Apps, Mobile & SMS

Murfie Provides The Cloud For Your CD Collection

Murfie1By Paula Dilullo of

As part of our series on how hard it is to collect music these days (scroll down on that page), we now set our sights on Murfie, an iOS and Android app that takes a new approach to uniting the music collection. This unique snowflake of a service targets people who still own CDs, but want to play all that stuff on their smartphones and tablets without ripping it all. On top of that, it lets you sell your CDs, which you might have already ripped.

Plaudits have poured in from the New York Times, NPR, IT World, and the like, since the service launched, in May 2011. What is Murfie doing to garner such a reputation? And should you try it?

Imagine how you feel as you approach a used record store, assuming you can still find one. You walk through the doors to hear music playing over the speakers, chosen by the too-cool connoisseur behind the counter. After you meander through aisle after aisle, you arrive at your favorite genre or artists, flip through a while, and and hopefully snatch a deal.

If this sounds like you, Murfie‘s acknowledgement of the cloud-based world we now live in and the brick-and-mortar one we’re leaving behind could be a fit. It’s a music-buying, -selling and -trading service whose digital downloads are accounted for by physical CDs stored at their facilities, sort of like how currency used to be tied to a gold standard. You can stream everything in your collection using the apps.

CD collectors can send their music into Murfie with a kit that used to be free, but now costs $1 per CD (updated). After that, they can set prices for the stuff they want to sell, giving Murfie a 30 percent cut of each purchase.

For free (updated), Murfie will stream you your CD collection (who needs those racks that once made you look cool in the ’90s?). If you conduct 12 transactions per year, you no longer have to pay the storage fee, after that first year.

It uploads whatever you send, and within two weeks you’ll have access to your whole collection online. You can also add to your collection by browsing the site, which feels reminiscent of aisle meandering as you click from genre to genre, tempted by the low price tags for complete albums.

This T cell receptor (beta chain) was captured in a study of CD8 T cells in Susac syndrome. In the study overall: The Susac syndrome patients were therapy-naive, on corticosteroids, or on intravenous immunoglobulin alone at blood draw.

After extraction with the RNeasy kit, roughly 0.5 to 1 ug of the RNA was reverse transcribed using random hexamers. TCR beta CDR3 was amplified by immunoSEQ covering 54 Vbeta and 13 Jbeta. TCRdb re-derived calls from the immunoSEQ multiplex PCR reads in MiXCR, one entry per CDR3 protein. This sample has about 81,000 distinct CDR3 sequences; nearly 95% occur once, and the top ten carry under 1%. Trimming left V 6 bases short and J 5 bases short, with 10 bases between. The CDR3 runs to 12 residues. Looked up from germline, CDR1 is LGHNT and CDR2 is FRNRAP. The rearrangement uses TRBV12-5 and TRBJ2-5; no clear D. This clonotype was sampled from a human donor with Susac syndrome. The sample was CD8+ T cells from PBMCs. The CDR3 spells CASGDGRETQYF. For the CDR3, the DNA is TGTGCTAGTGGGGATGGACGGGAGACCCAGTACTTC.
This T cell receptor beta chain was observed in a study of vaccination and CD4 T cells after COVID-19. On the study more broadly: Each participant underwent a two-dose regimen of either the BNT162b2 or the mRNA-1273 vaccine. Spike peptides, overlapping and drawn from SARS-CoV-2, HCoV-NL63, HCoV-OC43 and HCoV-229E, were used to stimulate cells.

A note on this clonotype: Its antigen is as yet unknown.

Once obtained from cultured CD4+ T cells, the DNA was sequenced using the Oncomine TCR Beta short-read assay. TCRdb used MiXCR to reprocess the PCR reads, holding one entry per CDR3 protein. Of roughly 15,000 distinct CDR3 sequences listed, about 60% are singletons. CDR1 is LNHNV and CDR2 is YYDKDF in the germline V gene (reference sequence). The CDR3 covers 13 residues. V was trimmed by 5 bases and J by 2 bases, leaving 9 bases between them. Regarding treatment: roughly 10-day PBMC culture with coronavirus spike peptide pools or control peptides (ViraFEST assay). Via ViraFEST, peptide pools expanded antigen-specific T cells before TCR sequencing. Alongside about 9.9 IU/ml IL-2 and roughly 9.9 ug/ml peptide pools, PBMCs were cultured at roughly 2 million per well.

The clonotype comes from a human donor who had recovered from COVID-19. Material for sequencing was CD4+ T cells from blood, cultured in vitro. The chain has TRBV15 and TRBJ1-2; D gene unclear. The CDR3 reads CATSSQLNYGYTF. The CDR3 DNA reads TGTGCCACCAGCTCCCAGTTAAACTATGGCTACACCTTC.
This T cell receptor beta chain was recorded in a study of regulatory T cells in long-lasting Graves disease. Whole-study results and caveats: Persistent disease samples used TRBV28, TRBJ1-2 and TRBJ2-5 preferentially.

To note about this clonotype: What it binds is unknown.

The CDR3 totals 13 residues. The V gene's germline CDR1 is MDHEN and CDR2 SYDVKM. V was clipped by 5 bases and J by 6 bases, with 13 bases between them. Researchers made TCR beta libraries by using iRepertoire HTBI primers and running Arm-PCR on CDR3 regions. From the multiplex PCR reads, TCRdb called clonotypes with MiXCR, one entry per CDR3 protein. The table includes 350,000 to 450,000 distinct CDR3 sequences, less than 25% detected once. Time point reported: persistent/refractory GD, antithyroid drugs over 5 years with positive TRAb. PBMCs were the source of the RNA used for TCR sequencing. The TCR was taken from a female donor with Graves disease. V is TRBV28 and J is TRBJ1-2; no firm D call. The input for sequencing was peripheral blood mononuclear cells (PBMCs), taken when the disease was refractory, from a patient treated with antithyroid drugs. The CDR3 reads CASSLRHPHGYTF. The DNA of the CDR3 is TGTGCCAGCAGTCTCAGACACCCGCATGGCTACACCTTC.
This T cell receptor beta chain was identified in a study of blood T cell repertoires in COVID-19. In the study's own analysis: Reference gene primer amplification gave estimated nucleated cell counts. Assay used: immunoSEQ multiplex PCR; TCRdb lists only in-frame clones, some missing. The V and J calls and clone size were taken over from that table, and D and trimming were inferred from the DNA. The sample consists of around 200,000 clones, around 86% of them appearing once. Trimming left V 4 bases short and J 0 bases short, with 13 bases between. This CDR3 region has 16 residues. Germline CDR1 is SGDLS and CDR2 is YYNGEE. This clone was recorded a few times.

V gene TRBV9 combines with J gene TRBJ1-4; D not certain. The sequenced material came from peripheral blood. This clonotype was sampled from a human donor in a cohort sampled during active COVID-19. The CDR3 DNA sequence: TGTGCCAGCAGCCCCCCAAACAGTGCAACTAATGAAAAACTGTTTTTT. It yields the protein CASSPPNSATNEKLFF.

Once your collection is there, you can sell what you don’t want, trade it for stuff you do want, or shop other users’ collections. If you buy something or trade for it, you can choose to receive the actual CD by mail (for an extra $2 above the list price), or just leave the CD at Murfie and stream the songs to your phone or tablet.

Some things to consider:


1) None of the money you spend on Murfie appears to go to artists, labels, publishers, or songwriters (as with used CD stores), which makes the New York Times’ claim that the service is “virtuous” a bit debatable.

In its defense, Murfie tells, “New CDs make up a significant fraction of Murfie sales, where traditional royalty payment flows apply. Also, artists and record labels have shops on Murfie where they sell their own CDs directly to members.”

2) Also similarly to brick-and-mortar used music stores, the selection on Murfie can be somewhat random, with holes all over the catalog. Even if you like Murfie, it can’t be your main music app, unless you buy everything you want to hear on CD.

3) According to the New York Times 2011 article, Murfie is an environmentally progressive service that stops CDs from ending up in landfills. Send your CDs to Murfie, and at least they may be heard again.

4) Couldn’t you just buy an album, pay the extra $2 bucks to receive the actual CD, rip it, and then turn it around for resale again? Nope. Murfie used to impose a 30-day restriction on turning around CDs, but now it has banned that entirely (updated). Also, if you download tracks from an album you own on Murfie, you can no longer sell the CD.

Update: A Murfie spokeswoman clarifies, “The case you’ve described about purchased CDs getting physically delivered to customers and then sent back to Murfie and re-sold is really an edge case for us. People in the biz (including us) obsess about all the edge cases, but physical deliveries make up a very small part of all our sales activity, and we have not yet seen any of those purchases subsequently shipped back to Murfie. If it were to become an abused loophole, we’d certainly close it. It’s simply not happening right now.”

5) Murfie is hoping to expand to records, comic books, and eBooks.

6) If you are the type to appreciate these things, Murfie accepts BitCoin and lets you download in FLAC.

Overall, as of July 2013, we find that Murfie offers a competent, modern service that’s worthwhile if you’ve made it this far without ripping and selling your CDs, or if you’re looking for bargains on streamable, downloadable, or CD music — and you don’t mind an app that contains only a limited percentage of your overall music collection.


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